Category: Tradespeople and builders advice

Rob Birch - Roofer, Fascias, Soffits and Guttering Specialist, Conservatory Installer

For many tradesman, dealing with suppliers is just another part of the job. But for Rob Burch, a fascias, soffits and guttering specialist from Rainham in Essex, it was an opportunity.

As well as doing his own fitting and installation work, Rob realised that there was a business to be made in becoming a supplier himself, and set up Direct Cladding, operating a trade yard where other tradesman can come in to buy materials for a variety of projects. Now, as well as taking on jobs from MyBuilder, he also supplies materials to other tradesman who use MyBuilder. “I don’t see it as competition though,” Rob tells us. “Other people aren’t competition – I see them as someone to learn from. You can always learn, can’t you?”


Going it Alone


Rob’s background set him up perfectly for a twin career as tradesman and supplier. He started out doing sales for a supply company and saw that there was money to be made in the line of work, especially with guttering and similar products. After also spending time managing a branch of a national chain of builders merchants, Rob realised he could make a go of it on his own, and set up Direct Cladding 19 years ago. Rob said: “I came from that supply side and was working for other people, managing a whole team, but I ended up thinking ‘I need to get out of here’, so that was it.”

Taking the leap worked out well for Rob. The business – both aspects of it – has boomed, with up to 10 separate teams of fitters working for Direct Cladding during peak season in the summer, going out and taking on around 30 jobs a week. Rob said: “I think we’re the biggest domestic installer in the UK. We just stick to domestic though, we don’t take on commercial projects. We’re good at what we do and we stick to that.”

Meanwhile, the supply side has grown as well, with the business becoming a common port of call for plenty of other tradesman in the area. They even sell directly to customers online. “We were doing supply and fit initially with the trade business, but we ended up supplying so much material we thought it would be silly not to sell a bit. That developed into another beast,” Rob said. Because we have the trade counter, we know all the local tradesman,” Rob said. “You get to know people and you start to understand who does it properly and who doesn’t. With this trade in particular, replacing fascias and so on, it’s one where people are likely only going to have it done to their homes once, so some tradesman might be unscrupulous and take advantage of that – they can use a bad product and know that the homeowner won’t realise. But we make sure we do it properly.”


No Cover Ups


Rob added: “The most common thing people might do to cut costs and do it on the cheap is overcladding – just put new PVCu capping boards over the timber structure that’s already there. But if that structure is rotten, all you’re doing to covering up the problem and leaving it there to crop up again down the line. We will only do proper replacements.”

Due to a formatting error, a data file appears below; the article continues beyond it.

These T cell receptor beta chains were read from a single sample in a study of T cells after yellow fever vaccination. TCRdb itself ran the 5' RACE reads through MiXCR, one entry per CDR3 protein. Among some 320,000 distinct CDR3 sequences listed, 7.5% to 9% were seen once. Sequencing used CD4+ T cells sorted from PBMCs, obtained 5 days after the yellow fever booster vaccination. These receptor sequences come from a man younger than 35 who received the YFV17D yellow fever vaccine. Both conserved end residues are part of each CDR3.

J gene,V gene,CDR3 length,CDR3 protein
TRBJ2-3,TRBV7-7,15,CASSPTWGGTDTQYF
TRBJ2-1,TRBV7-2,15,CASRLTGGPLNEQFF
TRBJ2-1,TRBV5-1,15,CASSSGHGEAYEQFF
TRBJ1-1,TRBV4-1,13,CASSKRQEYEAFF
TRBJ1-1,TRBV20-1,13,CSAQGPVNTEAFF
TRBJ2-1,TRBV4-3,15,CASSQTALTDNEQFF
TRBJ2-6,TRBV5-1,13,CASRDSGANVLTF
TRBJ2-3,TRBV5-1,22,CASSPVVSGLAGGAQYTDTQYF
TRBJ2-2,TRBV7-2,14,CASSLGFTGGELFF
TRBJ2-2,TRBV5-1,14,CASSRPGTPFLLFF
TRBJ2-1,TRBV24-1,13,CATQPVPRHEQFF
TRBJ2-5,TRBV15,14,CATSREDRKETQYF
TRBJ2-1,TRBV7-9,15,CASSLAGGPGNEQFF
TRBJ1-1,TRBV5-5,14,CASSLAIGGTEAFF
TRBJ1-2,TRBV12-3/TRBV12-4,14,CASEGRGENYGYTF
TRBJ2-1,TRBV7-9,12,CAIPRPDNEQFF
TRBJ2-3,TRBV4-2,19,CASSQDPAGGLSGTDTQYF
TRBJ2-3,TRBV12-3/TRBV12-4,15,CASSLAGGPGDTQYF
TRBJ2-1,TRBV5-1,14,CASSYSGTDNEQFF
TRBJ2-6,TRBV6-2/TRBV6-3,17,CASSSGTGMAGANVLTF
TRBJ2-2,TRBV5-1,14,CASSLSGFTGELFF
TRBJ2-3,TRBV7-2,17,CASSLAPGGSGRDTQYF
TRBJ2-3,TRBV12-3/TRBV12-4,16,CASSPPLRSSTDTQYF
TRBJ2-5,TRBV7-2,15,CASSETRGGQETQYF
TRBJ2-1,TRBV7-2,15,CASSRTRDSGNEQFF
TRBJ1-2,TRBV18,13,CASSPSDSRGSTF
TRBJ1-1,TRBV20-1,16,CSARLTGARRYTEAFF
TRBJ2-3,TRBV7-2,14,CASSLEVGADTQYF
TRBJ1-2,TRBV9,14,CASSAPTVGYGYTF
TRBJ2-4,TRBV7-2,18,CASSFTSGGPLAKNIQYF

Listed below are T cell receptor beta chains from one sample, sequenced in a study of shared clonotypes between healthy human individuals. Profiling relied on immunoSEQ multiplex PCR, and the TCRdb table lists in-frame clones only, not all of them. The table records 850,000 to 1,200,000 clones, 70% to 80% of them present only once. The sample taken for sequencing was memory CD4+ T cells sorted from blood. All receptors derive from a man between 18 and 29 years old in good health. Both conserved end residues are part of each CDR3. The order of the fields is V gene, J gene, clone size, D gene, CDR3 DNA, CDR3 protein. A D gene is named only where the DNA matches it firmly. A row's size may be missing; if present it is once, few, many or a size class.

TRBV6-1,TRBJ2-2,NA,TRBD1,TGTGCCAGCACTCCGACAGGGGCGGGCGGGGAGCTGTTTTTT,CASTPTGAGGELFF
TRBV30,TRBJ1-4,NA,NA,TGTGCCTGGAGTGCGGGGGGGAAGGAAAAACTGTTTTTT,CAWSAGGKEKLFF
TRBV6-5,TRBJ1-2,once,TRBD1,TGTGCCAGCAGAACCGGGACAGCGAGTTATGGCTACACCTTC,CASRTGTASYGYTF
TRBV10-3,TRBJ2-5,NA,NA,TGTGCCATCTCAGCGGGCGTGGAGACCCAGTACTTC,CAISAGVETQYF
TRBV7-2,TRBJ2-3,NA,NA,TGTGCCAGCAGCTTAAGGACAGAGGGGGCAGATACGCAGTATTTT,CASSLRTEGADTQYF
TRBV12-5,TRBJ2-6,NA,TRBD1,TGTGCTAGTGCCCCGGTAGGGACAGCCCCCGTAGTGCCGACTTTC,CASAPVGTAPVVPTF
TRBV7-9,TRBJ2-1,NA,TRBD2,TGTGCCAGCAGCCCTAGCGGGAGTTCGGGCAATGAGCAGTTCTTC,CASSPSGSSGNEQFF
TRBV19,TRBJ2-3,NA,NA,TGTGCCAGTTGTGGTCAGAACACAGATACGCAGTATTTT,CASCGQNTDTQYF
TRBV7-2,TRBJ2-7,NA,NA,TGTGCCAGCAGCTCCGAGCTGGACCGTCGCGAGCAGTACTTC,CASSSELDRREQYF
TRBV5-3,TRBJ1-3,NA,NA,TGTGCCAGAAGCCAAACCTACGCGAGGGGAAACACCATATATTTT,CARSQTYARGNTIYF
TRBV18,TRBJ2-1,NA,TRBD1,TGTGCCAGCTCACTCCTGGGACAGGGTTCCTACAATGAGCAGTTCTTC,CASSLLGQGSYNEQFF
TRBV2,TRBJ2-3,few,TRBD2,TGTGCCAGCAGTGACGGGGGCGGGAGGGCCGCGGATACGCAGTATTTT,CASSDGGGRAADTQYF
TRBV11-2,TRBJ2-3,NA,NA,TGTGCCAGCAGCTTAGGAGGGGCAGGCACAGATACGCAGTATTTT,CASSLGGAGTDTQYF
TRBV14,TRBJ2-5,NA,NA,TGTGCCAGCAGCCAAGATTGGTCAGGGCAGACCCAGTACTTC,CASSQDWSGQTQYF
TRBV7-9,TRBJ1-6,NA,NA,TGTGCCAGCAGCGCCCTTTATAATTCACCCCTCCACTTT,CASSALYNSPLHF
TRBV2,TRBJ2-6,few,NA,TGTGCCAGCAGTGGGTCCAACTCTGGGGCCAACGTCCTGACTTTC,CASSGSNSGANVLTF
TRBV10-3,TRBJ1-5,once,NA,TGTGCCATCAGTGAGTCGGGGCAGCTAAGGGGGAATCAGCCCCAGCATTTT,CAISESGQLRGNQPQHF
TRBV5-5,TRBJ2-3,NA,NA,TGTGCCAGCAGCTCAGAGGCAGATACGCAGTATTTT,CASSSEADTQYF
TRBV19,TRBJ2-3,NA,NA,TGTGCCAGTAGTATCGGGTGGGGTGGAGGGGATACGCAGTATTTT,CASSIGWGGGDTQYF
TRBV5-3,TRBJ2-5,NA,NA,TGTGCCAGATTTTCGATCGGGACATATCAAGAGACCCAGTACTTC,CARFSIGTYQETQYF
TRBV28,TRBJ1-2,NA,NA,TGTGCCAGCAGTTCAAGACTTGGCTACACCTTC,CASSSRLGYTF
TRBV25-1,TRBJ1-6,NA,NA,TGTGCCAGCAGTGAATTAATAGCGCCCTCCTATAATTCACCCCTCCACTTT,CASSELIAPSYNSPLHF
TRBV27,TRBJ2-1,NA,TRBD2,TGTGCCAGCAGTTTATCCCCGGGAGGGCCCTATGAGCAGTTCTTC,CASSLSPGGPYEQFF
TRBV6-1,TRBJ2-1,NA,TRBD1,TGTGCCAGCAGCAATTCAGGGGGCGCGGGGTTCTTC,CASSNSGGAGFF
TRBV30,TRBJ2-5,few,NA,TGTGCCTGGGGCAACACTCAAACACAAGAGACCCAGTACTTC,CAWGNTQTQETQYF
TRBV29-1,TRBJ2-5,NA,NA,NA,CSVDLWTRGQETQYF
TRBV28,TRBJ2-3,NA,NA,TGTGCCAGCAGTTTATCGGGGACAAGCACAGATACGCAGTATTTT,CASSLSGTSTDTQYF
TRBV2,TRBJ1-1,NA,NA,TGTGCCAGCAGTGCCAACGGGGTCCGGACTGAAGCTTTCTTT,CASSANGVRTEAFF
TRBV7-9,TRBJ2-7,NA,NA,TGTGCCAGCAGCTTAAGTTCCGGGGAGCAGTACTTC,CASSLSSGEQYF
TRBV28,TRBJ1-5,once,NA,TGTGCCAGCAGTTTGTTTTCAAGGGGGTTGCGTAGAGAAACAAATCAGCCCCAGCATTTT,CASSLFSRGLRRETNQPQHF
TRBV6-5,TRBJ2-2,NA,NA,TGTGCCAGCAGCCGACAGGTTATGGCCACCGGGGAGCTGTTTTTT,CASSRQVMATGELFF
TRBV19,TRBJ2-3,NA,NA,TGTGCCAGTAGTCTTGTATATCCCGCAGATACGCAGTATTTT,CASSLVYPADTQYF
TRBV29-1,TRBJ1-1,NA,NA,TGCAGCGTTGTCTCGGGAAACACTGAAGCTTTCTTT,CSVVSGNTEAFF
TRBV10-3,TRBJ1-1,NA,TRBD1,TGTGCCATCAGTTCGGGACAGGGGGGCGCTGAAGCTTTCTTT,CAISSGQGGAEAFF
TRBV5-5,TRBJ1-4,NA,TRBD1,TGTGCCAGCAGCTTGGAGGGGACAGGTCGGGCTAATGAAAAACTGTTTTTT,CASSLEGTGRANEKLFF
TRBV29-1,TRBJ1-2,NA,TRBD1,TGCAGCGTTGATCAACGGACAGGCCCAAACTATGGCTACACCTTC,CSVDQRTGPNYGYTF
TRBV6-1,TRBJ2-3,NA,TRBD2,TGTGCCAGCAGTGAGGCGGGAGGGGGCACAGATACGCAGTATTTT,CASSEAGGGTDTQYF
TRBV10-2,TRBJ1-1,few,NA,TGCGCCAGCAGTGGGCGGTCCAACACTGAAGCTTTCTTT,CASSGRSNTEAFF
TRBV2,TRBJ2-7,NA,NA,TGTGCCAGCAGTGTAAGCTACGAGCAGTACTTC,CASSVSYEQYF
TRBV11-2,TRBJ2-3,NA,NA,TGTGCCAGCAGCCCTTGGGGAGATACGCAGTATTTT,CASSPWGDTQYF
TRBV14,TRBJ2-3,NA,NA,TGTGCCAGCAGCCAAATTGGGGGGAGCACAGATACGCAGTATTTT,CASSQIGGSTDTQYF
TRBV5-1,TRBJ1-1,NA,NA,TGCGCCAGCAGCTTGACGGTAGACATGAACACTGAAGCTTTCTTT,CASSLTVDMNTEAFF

Rob Birch - Roofer, Fascias, Soffits and Guttering Specialist, Conservatory Installer


Despite presiding over a business empire, Rob still likes to make time to go out on jobs himself, visiting homeowners and giving quotes. He joined MyBuilder in November 2015, and quickly started using it to win even more work for the business. In a little over a year, Direct Cladding has picked up 114 pieces of positive feedback, and no negatives. Considering Rob’s initial scepticism, he’s very happy with the results. “I’ve always been looking for new ways to bring in different leads, but a lot of things we tried were just frustrating. So we dipped into MyBuilder – we’d see a lot of tradesman on MyBuilder coming through the yard. I didn’t expect it to be any good if I’m being honest. But as soon as I was on there I saw how many jobs were up for grabs, and I just thought ‘yes please’.”


Playing the Game


It’s been an addiction ever since: “I got hooked! I couldn’t help myself, I had to force myself to put it down,” Rob said. “It’s a bit like doing a fruit machine, you see the jobs and you think, yep, I’ll go for that, go for that, and you give it a shot.” Rob’s top trip for winning work is to craft a good opening message when getting in touch with homeowners. “I was once in a meeting for the football club I help out with, and when I came out I saw a job that looked perfect, but I was an hour or two late in going for it. But no one else had been shortlisted yet, so I thought ‘why not?’ and gave it go, with a nice personalised message. Sure enough, I got it.”

Rob’s knowledge and experience was even recognised by City & Guilds, when he was asked to help write questions for the body’s examinations, helping to test the newcomers to the industry to make sure they were up to scratch.

It all shows that from being a sole trader to a business mogul, being a good tradesman takes on many different forms. But whether he’s behind the till or up a ladder, Rob knows that good work will always be appreciated.


Advice for tradesmen:


  • Your opening message is your chance to make a good first impression: “The first message is really important, you don’t have to spend a long time on it, but if you can just show that you’ve read their job post and talk about it properly, it can help you stand out against all the other people being shortlisted”.
  • You have to look at the bigger picture: “Sometimes you get difficult customers who’ll mess around when it comes to paying – there will always be a few chancers. But keeping your feedback as good as possible is more important than one difficult customer – in the long run, it will work out.”
  • Be smart about going for leads: “There’s definitely a balance when it comes to leads. You can’t go for everything, but at the same time, if you’re really picky you might not end up with anything with zero return. You have to be smart about it, but you can’t be afraid to go for it.”


If you’re a self-employed tradesman, the newspaper headlines this morning wouldn’t have made for happy reading.

“Rob the Builder”. “Spite Van Man”. “No Laughing Matter” – the government has been criticised by all sides for its budget plans.